Once business resumes, it may be very tough for enterprises to continue operations as there would be no money left for working capital due to the long closure and fixed costs burden. Thus, similar to the SBI, other banks and NBFCs should also be advised/instructed to make available additional working capital with a minimal interest rate after giving due consideration to its requirements. Next year is going to be very challenging for all businesses. Under these circumstances, the government and banks will have to make money available for businesses to survive and keep them running, which will keep unemployment under control.

4) Public-Private Partnership

Public-private partnerships have been a key to the success of several economies around the world. With the same faith and confidence, various businesses in India, including many of our members, have participated and pioneered various opportunities in the mobility sector in India by making long-term investments in assets and infrastructure. I am shocked to see that in the time of acute need, almost all government organisations working in public transport have declared a force majeure clause to avoid paying us even the minimum assured business amount. On the one side we have heavy fixed costs to service asset loans, salaries, rents, etc and on the other end, if the government does not support us, then where will such business owners go? Several of these PPP dependent businesses will go bankrupt causing public inconvenience and creating a chaotic situation in the public transport and tourism fields, resulting in unemployment at a large scale. I personally believe that government organisations at such a time of need should come forward and provide timely financial support to their partners and not squeeze them, as otherwise in the future no good organisations would risk participating in PPP schemes in India, which would be detrimental to the entire ecosystem going forward. I believe the first right step in this direction could be by making it mandatory for all government undertakings to immediately clear at least the due payments to all PPP partners and facilitate further advances based on merit/track record. Most of the urban local bodies (ULB)-level organisations and state transport undertaking (STUs) do not have enough money to support their PPP partners. In such a scenario, the government will only have to support these state-level and ULB-managed organisations by providing them enough funding, so that in turn, such organisations can pay their PPP partners.

 5) Taxation

Various direct and indirect taxes are applicable for businesses depending on the industry. Without stating any particular tax, at this critical time, I believe only deferring taxes will not be enough. A tax waiver (maybe six months) is required to ease businesses from the burden of having to worry about taxation at a point where business sustenance itself has become an issue. The central government can issue an advisory to all state governments to consider waiver of motor vehicle and property tax for at least three months.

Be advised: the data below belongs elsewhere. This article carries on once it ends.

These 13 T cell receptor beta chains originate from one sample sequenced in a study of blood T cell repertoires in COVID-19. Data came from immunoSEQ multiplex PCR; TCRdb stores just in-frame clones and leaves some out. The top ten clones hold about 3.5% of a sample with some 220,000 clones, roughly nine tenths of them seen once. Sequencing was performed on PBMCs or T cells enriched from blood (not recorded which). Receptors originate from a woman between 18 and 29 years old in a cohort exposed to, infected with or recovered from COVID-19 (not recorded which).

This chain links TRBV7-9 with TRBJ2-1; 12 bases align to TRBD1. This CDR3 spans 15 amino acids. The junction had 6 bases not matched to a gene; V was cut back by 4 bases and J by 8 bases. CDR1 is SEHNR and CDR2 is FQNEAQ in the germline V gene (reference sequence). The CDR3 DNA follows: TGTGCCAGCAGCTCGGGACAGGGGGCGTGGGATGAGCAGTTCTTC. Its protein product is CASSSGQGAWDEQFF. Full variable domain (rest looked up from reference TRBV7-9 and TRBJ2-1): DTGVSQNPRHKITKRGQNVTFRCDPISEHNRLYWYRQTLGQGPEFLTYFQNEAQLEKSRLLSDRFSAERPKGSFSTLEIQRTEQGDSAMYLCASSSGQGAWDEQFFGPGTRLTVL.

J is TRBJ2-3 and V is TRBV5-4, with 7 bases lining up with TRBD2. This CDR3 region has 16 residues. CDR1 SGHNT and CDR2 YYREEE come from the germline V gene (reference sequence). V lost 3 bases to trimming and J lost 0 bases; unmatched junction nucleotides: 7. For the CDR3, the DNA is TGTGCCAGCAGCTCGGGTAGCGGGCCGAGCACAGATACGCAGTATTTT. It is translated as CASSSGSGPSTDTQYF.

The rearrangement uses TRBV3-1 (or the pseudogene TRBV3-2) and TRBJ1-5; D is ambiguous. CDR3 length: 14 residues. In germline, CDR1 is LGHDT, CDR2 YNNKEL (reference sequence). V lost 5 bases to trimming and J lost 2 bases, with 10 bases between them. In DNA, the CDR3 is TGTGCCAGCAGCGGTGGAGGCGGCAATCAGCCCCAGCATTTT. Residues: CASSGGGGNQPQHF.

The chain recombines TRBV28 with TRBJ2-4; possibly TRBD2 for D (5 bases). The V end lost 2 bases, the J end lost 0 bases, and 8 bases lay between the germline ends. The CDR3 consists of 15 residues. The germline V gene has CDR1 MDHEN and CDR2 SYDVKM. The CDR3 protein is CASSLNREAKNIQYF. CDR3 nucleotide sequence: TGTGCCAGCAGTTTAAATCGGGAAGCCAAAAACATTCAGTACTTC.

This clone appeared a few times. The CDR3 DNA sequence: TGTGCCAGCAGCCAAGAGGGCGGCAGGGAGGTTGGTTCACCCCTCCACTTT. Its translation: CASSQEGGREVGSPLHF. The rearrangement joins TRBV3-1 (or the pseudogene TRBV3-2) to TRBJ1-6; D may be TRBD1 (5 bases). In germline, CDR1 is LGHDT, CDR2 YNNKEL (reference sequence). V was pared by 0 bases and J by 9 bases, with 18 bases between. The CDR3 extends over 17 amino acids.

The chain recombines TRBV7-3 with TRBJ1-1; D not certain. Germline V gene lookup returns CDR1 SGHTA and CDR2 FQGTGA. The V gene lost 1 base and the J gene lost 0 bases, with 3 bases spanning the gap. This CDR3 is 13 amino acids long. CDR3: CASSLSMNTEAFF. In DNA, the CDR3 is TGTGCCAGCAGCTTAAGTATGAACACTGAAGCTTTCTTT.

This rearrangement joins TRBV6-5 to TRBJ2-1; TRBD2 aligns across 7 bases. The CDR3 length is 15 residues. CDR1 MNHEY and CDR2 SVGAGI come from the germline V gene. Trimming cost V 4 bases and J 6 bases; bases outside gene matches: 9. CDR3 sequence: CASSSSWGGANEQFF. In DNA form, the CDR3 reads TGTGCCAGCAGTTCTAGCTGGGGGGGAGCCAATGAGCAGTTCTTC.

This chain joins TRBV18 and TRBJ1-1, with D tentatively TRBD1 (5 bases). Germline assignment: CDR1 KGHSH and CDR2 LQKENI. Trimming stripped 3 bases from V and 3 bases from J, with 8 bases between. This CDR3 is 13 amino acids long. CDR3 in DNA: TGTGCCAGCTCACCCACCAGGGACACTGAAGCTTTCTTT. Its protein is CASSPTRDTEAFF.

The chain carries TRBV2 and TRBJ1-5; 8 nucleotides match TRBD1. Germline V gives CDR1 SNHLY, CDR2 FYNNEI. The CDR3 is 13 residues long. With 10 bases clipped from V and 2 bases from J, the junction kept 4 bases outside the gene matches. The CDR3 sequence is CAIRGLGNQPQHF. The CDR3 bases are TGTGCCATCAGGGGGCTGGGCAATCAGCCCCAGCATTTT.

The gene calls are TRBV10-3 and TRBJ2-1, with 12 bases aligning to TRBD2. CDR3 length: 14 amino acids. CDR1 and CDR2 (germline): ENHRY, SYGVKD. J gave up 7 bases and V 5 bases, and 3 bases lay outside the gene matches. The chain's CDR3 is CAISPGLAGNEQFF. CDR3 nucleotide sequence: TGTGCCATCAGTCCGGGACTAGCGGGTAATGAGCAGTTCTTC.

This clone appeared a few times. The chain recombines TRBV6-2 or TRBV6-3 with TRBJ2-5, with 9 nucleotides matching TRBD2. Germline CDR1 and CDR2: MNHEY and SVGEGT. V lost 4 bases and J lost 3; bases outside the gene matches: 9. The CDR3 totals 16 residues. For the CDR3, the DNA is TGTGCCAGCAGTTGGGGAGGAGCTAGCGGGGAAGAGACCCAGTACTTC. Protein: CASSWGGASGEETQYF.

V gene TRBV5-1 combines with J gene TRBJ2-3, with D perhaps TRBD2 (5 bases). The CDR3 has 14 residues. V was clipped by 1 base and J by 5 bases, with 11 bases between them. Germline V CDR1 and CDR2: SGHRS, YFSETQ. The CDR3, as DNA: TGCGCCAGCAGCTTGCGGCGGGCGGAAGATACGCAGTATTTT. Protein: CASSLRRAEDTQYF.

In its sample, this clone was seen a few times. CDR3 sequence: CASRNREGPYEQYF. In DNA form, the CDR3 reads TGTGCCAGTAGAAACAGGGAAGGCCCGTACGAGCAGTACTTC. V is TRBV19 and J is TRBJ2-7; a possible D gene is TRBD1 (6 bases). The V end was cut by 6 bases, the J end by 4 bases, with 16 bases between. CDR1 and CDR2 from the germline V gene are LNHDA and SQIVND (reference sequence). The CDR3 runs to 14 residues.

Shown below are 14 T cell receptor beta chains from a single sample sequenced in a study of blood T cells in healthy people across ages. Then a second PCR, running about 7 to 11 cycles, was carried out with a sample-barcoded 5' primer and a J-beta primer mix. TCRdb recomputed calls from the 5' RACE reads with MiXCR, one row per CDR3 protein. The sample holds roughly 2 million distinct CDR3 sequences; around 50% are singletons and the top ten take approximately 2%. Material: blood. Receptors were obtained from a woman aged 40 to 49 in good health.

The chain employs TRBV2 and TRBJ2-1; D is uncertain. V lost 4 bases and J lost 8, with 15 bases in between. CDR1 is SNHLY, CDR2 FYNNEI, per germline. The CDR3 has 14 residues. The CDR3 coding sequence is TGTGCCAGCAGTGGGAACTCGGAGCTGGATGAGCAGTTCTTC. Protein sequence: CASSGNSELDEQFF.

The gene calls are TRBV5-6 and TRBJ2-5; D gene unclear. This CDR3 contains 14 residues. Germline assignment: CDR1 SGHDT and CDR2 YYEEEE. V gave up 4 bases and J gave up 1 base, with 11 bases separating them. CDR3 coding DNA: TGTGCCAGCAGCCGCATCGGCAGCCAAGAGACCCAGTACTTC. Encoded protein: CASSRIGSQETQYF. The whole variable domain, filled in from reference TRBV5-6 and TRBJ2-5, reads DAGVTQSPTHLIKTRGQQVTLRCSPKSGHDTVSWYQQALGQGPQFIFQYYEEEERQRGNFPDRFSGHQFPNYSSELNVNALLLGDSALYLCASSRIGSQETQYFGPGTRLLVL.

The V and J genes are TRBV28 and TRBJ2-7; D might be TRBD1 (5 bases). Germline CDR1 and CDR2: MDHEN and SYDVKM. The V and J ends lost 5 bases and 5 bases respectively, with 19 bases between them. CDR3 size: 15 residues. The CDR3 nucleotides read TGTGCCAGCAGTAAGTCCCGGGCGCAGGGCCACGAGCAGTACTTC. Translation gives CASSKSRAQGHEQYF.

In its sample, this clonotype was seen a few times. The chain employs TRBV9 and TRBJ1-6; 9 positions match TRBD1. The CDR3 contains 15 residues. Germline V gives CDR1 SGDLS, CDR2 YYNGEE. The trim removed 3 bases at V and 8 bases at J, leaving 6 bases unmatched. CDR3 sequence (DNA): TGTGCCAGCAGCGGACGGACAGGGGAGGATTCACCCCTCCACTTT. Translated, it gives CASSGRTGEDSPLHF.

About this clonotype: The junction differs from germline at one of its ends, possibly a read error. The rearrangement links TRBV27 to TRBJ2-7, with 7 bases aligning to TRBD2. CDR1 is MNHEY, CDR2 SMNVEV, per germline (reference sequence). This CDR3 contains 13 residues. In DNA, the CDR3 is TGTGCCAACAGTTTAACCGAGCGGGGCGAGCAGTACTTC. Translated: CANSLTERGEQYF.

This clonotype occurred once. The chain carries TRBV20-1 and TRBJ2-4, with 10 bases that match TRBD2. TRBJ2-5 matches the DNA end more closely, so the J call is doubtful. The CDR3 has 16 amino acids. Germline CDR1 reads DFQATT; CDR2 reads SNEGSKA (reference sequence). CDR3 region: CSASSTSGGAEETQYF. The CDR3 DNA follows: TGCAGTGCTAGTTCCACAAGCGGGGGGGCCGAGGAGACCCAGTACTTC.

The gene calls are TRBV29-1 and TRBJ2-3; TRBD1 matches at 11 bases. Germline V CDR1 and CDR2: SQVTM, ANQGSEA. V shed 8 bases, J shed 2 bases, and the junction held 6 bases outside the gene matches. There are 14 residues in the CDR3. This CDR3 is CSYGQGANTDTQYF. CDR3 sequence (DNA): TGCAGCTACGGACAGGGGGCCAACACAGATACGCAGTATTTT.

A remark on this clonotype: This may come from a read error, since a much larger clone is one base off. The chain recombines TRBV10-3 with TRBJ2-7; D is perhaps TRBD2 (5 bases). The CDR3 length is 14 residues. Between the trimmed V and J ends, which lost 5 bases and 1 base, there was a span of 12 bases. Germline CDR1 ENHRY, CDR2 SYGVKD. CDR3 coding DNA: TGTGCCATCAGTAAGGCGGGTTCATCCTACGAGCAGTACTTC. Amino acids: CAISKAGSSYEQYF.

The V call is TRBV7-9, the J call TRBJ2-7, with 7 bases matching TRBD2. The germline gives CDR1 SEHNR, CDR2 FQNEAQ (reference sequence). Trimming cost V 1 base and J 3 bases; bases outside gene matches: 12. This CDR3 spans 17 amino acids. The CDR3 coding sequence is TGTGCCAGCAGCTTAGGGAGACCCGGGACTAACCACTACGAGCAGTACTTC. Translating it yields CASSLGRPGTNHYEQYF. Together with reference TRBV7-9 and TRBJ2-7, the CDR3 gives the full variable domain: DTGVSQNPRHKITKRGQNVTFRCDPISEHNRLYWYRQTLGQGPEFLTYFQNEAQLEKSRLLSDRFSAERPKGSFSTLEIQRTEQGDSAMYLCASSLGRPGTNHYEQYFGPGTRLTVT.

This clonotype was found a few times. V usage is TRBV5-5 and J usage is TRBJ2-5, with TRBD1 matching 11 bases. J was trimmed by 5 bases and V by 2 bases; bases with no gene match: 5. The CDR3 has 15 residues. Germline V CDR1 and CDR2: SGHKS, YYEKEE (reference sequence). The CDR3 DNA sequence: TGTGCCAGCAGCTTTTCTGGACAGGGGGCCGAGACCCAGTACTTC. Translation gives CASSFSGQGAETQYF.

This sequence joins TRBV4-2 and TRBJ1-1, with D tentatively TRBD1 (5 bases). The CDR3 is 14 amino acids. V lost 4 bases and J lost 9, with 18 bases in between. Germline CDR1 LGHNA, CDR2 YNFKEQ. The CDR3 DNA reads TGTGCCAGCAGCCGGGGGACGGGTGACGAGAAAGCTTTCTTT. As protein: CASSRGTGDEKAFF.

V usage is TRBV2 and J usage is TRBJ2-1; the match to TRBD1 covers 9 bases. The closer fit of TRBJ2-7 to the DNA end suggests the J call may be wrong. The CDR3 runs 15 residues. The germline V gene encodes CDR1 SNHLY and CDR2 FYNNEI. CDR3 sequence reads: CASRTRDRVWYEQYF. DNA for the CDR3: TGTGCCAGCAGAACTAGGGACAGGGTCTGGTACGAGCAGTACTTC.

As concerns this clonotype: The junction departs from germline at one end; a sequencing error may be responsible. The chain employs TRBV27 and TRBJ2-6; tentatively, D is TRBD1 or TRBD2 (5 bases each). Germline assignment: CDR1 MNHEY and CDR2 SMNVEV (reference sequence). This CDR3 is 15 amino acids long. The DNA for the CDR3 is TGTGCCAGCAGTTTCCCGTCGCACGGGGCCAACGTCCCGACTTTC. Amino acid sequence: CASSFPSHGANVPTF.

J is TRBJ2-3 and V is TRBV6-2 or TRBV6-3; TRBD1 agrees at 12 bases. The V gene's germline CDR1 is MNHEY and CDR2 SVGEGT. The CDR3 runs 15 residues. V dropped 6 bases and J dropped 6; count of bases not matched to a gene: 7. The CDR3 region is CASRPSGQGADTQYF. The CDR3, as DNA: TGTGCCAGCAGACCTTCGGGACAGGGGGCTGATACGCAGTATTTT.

6) Toll

Similarly, toll tax should be waived for a minimum of three months after the lockdown period is over by giving extension of the period of concession to toll operators. Banks can support them by providing enough liquidity to sustain them for the next six months and recover it going forward. It is a good opportunity to convert all toll plazas into smart lanes, which would again save thousands of crores in the transport sector, and in turn, help the government save on fuel which is wasted on waiting queues at the toll plazas. In my opinion, it is now high time that the government looks at the logistic sector in a more holistic manner. Expenses on road development, wastage of fuel due to inefficient and wrong toll collection system verses positive or negative impact of such infrastructural development on the progress of the nation and cost of logistic needs to be thoroughly analysed. The government needs to come up with a better, more efficient and cost effective system of infrastructural development.

7) Insurance

Since business loss is not insured by insurance companies, many businesses across India will not be able to recover the losses made anytime soon in the future as all vehicles and assets are lying idle during the lockdown period. Since the transport service is the most perishable commodity, to compensate some of its losses, insurance coverage should be given for the entire lockdown period plus 15 days, without taking any additional premium. In addition, this financial year, being very critical for the survival of businesses, insurance premium across various categories of ass­ets/vehicles should not be increased at least for this year.

 8) Utilisation of CSR Fund

The mandatory CSR fund of 2 percent should be waived off for this and the next FY for all corporates. Due to the dearth of demand and profitability, this burden may mean a difference between life and death for companies.

 9) Liquidity Creation

Our great nation with its rich heritage is filled with faith, beliefs and pilgrimages. For hundreds of years, our ancestors have taught us to make donations to various places of belief and worship. Today, this massive resource of various temples, mosques, churches and other religious trusts are blessed with solid liquidity in the form of money, gold and other liquid assets. At this time of need, this could be a great resource to support the economic position of our country, businesses and its citizens. The country is only as good as its people. In my opinion, there could be no better productive use of these reserve funds. The government should make an appeal to all such trust funds to come forward and support this cause aggressively.